Over the past 30 years, we have developed a method of working that offers clients an excellent level of service. Tom and Martin have always had complete responsibility for their own designs, so clients know exactly with whom they are dealing from start to finish.
We have mastered the art of drawing detailed scaled plans that contractors can build to accurately first time around with rarely any need for major adjustment in the field. This allows us to produce accurate and comprehensive construction documentation. It has also contributed to a reputation for completing projects within budget and on time.
In the office, Chris Huggett has become skilled in producing photo visualisations of our design proposals and these have become extremely useful in convincing clients and committees at the conceptual design stage and they are also proving to be very useful at the construction stage to give the construction team a real feel for what is required.
Time on site is all important and we are meticulous about checking all elements of the course at every stage. This is especially true for the putting surfaces where small variations make a huge difference with today's green speeds.
A very important part of our work involves providing advice to existing golf clubs. All clubs have different needs and problems and we relish our advisory work on established courses. It is amongst the most challenging work but is often the most rewarding and leads to inspiration for new course designs.
During their careers, Tom and Martin have advised over 50 of the top 100 courses in Great Britain and Ireland, as ranked by Golf Monthly Top 100 UK & Ireland Rankings 2021 / 2022 and Mackenzie & Ebert currently advise 49 of them. The company also currently advises 16 of the top 100 courses in the world as ranked by Golf.com.
The majority, but not all, of these are historic courses. Our first step with clubs which enjoy a significant heritage is to study the evolution of their courses using old aerial photography, old photographs, history books and press cuttings. This assists us and the clubs to focus upon the evolution of the course and, in general, helps the membership understand that their course has not been the same since the day it was created. There is nearly always a fascinating discovery to be made whether relating to the layout, the bunker sizes and shapes or the landscape in general.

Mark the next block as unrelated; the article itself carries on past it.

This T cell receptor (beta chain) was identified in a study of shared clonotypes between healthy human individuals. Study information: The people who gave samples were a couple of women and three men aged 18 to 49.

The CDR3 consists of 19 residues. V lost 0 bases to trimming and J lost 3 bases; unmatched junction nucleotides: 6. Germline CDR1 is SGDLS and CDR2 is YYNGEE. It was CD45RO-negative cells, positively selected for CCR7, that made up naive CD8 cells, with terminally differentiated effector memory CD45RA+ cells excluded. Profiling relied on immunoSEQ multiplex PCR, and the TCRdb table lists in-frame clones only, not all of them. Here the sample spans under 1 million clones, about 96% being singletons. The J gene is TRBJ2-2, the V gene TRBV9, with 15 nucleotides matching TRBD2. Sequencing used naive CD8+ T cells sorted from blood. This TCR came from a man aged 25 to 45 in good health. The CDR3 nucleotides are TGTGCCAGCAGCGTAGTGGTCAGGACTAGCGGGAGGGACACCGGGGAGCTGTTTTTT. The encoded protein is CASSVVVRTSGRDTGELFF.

The game has been experiencing considerable changes in recent years. The most obvious one is the revolution in the distances that elite or low handicap players hit the ball most of the time.So many of our courses from the most humble to the very best are on a finite area of land and the impact of the new clubs and balls is far from good. Bunker placement must, therefore, be reviewed and altered to maintain the test of the course for the better players whilst leaving the less able more room to enjoy themselves. Green design and construction is tied in with this as well.
There is little doubt that courses with cunningly angled and shaped greens are better protected against the longer players. For courses with greens that are nearing a century old, reconstruction may be considered on agronomic grounds alone but, with creative design, greens can be the making of even the shortest course.
A factor regularly being encountered on older courses is where sections of greens are no longer usable in a modern game with increasing green speeds. Some fantastically contoured greens no longer have the exciting flag positions of yesteryear due to faster green speeds, making areas unusable. This causes great debate about whether a green should remain as it was originally shaped, or whether the original strategy of the hole should be restored through thoughful and careful adjustment. The character of the green would remain but, through minor reshaping, original flag positions can be restored. It is unlikely the general golfing public would entertain the idea of significantly slower green speeds so this adjustment seems perfectly acceptable as an alternative.